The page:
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Erasing Culture


The court order to close shops in the Tajganj area near the Taj Mahal in Agra is a sad example of disconnect from reality. In other words, the tourism industry in the city is being advised on how to conduct its affairs by persons entirely unaware of the ground situation. In the name of the environment and other concerns, the Taj is over the past few years being turned from a ‘living monument’ into a ‘preserved fossil’.

There has been a precious ethos developed around the Taj over decades. True, pollution from foundries and leather works was discolouring the marble on the Taj, but its transformation from a ‘monument of love’ to an ‘archaeological wonder’ to be enjoyed in a five star environment has taken away from the enormous cultural dividends that easy and close access allowed. This is apart from the economic benefits that accrued to the small shopkeepers and others involved in serving tourists. Instead of a personal embrace for the citizens of Agra, it has become a distant and ‘hands-off heritage’.

It was usual at one time for the residents of the city to throng the Taj on moonlit nights to enjoy its changes of mood from dusk to dawn. Access was easy and cheap. There were photographers who spent a lifetime capturing its looks from every angle. Young people would find favourite nooks to read books and pass the time. Lovers would meet for special, precious moments, which would be replicated in umpteen Bollywood movies. Also, foreigners from all parts of the world got to interact with locals in a relaxed and amicable environment. They were cheated by touts, helped out by strangers, often established life-long friendships with those they met.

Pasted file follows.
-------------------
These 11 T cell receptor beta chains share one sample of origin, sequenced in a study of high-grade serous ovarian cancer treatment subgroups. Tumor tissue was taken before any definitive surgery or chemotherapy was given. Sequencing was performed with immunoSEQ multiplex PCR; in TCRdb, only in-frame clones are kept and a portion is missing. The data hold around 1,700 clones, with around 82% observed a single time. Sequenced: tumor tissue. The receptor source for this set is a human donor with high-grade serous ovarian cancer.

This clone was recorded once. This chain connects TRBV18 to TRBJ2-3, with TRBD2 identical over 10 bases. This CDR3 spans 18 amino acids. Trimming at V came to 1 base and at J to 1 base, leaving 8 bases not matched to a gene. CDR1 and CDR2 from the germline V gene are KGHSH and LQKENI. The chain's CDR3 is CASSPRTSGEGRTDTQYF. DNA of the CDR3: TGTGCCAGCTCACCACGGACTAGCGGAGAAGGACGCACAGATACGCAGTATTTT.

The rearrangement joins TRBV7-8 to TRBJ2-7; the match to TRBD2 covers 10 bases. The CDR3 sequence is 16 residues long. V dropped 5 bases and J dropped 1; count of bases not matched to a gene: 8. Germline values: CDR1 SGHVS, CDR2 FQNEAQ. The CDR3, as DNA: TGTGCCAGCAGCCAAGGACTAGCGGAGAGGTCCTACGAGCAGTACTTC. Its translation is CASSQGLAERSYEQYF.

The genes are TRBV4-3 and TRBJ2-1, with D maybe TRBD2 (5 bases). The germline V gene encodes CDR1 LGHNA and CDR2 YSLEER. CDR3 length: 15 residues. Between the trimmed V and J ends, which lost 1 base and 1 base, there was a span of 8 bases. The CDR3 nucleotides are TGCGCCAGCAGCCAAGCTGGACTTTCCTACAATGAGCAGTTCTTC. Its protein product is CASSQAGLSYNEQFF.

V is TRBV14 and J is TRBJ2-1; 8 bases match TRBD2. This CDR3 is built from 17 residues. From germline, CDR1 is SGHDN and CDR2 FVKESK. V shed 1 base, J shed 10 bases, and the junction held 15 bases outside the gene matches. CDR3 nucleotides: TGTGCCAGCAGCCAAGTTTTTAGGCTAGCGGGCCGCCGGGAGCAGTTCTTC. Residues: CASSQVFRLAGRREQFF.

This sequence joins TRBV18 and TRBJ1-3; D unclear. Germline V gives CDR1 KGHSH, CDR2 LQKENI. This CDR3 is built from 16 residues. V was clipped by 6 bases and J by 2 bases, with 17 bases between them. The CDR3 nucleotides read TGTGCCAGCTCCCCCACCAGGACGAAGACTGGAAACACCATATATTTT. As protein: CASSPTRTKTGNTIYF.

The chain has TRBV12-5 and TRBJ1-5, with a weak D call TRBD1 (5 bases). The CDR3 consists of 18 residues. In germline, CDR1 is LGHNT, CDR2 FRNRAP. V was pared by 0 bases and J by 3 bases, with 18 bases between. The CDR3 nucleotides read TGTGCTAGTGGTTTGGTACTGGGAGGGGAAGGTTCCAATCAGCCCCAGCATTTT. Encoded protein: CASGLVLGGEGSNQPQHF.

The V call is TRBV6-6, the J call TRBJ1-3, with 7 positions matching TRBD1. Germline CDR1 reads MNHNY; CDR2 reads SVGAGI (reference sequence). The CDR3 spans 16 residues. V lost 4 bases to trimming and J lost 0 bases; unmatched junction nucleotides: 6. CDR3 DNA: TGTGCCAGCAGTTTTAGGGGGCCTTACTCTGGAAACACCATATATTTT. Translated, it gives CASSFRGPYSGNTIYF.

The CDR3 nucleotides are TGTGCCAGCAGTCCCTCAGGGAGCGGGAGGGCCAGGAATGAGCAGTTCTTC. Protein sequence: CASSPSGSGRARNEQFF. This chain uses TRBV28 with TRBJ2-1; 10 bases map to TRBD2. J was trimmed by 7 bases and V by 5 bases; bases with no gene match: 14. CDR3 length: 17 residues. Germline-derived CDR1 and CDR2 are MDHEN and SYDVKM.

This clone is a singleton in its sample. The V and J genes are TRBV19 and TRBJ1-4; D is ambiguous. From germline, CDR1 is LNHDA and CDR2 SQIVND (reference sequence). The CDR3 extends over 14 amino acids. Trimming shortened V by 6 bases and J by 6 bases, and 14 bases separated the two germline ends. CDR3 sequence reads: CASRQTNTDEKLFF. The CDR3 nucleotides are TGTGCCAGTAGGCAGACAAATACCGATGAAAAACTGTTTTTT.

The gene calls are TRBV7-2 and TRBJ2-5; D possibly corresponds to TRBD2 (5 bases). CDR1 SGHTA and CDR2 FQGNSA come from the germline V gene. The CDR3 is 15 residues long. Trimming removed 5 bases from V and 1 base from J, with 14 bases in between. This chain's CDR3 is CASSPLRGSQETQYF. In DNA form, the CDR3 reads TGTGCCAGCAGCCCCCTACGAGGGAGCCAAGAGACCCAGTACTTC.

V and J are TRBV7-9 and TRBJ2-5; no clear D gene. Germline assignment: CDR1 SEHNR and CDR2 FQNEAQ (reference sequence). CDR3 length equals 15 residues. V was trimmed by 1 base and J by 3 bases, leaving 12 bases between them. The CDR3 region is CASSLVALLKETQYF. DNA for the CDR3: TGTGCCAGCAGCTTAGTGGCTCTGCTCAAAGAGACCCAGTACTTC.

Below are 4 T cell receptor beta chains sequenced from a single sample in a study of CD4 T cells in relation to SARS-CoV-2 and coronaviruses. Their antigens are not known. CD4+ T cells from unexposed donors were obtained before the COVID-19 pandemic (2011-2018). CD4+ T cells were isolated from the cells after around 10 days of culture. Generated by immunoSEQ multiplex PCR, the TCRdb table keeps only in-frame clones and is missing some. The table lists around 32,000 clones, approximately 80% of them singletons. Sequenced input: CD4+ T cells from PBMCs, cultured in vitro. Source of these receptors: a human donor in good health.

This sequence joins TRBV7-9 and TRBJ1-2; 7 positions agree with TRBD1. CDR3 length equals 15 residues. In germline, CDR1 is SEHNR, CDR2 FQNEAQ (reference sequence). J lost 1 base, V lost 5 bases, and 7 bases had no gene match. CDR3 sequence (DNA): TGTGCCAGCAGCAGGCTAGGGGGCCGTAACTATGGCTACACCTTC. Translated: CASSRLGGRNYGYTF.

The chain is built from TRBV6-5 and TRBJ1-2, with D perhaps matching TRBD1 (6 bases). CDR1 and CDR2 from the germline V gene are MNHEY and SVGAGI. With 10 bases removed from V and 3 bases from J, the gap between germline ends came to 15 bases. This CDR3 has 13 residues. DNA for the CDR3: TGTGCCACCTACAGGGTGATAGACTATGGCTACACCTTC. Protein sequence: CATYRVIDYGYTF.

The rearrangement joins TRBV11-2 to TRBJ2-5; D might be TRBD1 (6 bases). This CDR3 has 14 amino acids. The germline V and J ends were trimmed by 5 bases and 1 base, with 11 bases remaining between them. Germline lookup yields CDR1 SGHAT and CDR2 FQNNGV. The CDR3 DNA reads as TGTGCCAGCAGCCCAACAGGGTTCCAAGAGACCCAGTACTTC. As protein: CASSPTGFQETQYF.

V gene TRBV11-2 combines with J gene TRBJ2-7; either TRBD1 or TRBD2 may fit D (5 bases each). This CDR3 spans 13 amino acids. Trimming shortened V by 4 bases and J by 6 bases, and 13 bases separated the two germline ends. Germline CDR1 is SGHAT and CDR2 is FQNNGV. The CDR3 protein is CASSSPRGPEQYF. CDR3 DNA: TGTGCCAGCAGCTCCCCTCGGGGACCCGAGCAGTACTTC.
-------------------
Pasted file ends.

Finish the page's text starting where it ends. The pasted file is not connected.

Tajganj, which was originally the home of the craftsmen who built the monument, later became a cluster of shops that sold the same marble and other art work that is seen at the Taj. Several of these shopkeepers married foreigners, thereby continuing the tradition of romance established by Shahjahan and Mumtaz Mahal.

Large groups of very ordinary people from all parts of the country would visit and feel comfortable in the precincts. Now, they find a changed environment that distances them from that comfort. A restaurant outside the rear gate of the Taj, named ‘Relax’ (with multiple meanings), had developed cuisine in the seventies that had Indian flavours but was palatable to foreigners. That kind of food is now available at almost every popular destination in India. That entire culture is being taken away just because some high-ups in society feel they know better. And a living tradition will soon be dead, and with it much of the grassroots tourism economy of the city, already badly hit. It will be just the dollar millionaires flying in, checking into seven star hotels and getting the regulation photograph clicked with the Taj in the background. Nobody will be inspired to write a long poem, as two Australian women irreverently once did, whose refrain went:

“Forget the Mughals they are gone,

Let us make love upon the lawns of the Taj Mahal.”